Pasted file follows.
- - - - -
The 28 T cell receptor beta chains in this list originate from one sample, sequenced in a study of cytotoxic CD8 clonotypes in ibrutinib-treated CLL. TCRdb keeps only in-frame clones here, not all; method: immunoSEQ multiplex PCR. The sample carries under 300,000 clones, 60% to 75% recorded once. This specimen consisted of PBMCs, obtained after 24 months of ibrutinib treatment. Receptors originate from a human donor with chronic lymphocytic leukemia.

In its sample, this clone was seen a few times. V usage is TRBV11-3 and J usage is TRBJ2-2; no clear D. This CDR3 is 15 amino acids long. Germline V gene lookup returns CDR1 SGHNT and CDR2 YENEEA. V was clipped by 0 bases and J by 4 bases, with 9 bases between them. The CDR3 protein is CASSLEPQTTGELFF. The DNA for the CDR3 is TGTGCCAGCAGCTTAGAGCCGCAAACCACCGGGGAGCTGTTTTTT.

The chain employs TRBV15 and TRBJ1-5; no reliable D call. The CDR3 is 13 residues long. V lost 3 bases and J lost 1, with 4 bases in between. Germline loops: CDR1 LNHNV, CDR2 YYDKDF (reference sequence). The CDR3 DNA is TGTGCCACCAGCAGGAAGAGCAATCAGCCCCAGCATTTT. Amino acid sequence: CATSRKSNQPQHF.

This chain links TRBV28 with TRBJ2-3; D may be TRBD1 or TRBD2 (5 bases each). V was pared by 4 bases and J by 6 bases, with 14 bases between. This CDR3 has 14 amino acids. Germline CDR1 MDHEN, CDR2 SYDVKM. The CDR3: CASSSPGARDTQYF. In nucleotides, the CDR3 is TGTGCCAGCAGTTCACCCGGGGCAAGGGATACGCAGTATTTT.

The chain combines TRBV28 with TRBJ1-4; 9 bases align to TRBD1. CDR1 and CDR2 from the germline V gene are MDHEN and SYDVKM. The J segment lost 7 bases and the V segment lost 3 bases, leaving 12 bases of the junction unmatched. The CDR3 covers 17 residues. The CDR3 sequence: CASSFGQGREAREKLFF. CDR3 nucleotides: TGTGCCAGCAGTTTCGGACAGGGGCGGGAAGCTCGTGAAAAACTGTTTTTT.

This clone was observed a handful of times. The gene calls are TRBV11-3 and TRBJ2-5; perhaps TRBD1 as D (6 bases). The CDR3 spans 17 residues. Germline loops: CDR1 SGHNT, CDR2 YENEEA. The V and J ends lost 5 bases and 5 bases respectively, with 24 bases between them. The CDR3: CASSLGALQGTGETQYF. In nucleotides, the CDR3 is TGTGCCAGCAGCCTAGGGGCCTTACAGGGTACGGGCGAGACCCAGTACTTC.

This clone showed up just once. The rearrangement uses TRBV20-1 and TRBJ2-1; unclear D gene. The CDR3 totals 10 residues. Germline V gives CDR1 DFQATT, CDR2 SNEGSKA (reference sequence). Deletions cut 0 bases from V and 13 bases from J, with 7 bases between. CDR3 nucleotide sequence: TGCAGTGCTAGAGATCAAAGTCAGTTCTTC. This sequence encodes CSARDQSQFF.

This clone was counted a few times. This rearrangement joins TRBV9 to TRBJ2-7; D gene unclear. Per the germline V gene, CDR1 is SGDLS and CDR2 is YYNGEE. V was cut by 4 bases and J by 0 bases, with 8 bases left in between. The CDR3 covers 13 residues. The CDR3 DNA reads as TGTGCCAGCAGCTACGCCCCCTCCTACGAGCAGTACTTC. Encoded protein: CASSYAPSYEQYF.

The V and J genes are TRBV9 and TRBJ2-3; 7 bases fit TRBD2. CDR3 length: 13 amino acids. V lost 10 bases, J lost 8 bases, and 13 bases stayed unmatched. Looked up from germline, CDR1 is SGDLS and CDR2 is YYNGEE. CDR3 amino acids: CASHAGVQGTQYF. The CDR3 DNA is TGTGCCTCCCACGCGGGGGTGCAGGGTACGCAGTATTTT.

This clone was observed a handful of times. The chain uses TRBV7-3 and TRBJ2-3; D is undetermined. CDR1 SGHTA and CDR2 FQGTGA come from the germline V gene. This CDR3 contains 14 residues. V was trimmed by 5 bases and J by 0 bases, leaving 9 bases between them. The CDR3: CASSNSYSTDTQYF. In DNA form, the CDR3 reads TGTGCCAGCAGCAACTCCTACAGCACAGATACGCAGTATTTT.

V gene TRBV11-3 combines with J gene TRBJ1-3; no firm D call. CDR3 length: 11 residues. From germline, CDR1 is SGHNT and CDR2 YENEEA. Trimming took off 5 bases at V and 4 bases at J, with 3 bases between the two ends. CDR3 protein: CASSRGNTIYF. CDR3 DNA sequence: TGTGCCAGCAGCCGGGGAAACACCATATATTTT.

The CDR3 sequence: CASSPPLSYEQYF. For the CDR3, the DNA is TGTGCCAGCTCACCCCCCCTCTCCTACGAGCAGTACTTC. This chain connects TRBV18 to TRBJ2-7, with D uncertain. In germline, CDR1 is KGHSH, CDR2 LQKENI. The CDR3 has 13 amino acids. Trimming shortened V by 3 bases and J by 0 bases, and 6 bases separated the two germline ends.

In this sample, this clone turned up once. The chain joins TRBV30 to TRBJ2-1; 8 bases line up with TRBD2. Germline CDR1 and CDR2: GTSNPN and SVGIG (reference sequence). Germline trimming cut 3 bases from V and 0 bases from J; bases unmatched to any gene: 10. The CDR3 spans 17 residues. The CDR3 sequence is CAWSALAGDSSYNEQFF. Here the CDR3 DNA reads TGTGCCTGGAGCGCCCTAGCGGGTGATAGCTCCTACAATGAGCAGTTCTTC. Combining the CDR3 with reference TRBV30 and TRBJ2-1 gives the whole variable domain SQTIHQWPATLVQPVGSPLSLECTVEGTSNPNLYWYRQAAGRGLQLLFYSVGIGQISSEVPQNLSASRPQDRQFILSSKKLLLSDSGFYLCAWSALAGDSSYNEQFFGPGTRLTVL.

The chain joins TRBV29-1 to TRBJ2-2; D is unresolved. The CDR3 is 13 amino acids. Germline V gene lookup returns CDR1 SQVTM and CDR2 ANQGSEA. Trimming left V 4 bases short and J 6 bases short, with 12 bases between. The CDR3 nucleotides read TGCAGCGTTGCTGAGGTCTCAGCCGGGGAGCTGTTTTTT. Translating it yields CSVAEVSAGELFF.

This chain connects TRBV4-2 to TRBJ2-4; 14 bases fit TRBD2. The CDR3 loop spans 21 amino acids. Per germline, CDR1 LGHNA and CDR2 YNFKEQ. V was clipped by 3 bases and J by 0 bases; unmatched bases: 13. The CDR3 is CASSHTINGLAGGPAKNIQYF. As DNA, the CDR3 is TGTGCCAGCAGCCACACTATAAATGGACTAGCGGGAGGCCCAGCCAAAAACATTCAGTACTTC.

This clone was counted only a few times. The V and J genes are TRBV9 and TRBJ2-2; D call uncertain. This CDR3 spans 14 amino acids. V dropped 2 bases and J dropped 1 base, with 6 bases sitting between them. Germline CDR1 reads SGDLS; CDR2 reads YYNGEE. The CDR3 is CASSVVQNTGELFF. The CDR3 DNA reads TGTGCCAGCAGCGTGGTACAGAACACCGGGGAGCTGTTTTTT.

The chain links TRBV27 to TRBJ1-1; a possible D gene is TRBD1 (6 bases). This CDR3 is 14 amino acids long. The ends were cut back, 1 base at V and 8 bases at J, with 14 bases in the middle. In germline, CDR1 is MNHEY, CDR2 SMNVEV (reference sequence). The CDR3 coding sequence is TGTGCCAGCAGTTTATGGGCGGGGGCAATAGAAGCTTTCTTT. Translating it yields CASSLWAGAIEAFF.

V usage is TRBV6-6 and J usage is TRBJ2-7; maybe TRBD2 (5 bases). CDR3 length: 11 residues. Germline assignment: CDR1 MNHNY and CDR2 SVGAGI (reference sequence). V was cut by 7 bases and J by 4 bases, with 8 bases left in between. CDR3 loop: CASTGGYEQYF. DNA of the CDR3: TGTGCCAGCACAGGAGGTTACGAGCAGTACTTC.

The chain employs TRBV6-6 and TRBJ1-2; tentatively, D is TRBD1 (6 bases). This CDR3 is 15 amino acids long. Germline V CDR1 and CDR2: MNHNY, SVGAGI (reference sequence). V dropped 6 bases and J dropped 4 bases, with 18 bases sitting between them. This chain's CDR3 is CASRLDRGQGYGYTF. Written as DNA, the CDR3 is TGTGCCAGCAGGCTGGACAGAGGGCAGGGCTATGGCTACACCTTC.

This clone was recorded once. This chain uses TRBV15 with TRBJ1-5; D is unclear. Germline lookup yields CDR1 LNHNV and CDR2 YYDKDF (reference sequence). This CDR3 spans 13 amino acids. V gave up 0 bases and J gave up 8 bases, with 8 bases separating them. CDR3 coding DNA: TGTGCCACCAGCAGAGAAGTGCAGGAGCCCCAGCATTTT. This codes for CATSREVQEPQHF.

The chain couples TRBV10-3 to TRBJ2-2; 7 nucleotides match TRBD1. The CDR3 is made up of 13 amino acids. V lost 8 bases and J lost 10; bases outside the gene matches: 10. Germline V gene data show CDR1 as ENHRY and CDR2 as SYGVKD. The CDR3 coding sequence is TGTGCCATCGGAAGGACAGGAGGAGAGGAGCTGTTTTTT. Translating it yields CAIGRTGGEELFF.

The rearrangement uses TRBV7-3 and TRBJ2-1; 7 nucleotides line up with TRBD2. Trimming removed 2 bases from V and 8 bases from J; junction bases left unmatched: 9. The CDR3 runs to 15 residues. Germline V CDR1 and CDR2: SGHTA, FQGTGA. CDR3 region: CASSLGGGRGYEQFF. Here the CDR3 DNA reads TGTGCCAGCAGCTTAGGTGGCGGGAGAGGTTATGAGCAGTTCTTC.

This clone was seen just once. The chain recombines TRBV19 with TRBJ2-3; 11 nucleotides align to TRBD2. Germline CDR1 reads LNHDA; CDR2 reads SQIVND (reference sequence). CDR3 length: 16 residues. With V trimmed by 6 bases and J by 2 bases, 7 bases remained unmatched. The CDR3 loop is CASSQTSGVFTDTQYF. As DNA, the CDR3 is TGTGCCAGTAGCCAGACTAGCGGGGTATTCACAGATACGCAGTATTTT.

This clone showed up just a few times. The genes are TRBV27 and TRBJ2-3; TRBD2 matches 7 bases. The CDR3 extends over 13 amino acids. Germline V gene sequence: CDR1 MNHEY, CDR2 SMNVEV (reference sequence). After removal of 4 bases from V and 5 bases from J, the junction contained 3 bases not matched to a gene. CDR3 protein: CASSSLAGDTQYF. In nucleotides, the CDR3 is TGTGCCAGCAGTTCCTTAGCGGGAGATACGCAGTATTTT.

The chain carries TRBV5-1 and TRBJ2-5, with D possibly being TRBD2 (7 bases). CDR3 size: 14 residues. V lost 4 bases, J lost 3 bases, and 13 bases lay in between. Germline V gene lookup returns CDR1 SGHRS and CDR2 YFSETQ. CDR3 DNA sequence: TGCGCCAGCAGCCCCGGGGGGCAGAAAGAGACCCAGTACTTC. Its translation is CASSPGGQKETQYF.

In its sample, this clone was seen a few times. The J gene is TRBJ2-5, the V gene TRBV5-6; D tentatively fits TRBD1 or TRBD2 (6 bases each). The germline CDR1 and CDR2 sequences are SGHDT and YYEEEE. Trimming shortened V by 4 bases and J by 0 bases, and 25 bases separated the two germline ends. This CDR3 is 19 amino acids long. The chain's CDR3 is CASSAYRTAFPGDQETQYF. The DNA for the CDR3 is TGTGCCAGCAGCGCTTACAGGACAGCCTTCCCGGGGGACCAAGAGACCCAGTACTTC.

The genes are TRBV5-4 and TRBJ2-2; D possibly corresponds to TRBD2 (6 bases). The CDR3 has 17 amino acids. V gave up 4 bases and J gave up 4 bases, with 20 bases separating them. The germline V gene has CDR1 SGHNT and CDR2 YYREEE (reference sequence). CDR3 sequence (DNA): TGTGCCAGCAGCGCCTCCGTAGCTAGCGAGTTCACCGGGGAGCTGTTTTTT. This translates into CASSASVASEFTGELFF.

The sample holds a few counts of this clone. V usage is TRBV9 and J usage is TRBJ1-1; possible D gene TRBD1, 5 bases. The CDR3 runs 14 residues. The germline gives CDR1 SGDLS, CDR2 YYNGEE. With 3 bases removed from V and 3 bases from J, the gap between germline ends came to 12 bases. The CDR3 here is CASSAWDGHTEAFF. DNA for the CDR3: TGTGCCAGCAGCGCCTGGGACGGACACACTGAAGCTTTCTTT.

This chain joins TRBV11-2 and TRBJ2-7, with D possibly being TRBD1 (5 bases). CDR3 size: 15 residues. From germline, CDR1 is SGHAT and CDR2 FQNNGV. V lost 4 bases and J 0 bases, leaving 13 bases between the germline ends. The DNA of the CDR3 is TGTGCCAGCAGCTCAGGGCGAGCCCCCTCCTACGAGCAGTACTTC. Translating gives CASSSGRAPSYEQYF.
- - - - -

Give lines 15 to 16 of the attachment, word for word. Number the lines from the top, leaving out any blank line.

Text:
This chain connects TRBV4-2 to TRBJ2-4; 14 bases fit TRBD2. The CDR3 loop spans 21 amino acids. Per germline, CDR1 LGHNA and CDR2 YNFKEQ. V was clipped by 3 bases and J by 0 bases; unmatched bases: 13. The CDR3 is CASSHTINGLAGGPAKNIQYF. As DNA, the CDR3 is TGTGCCAGCAGCCACACTATAAATGGACTAGCGGGAGGCCCAGCCAAAAACATTCAGTACTTC.

This clone was counted only a few times. The V and J genes are TRBV9 and TRBJ2-2; D call uncertain. This CDR3 spans 14 amino acids. V dropped 2 bases and J dropped 1 base, with 6 bases sitting between them. Germline CDR1 reads SGDLS; CDR2 reads YYNGEE. The CDR3 is CASSVVQNTGELFF. The CDR3 DNA reads TGTGCCAGCAGCGTGGTACAGAACACCGGGGAGCTGTTTTTT.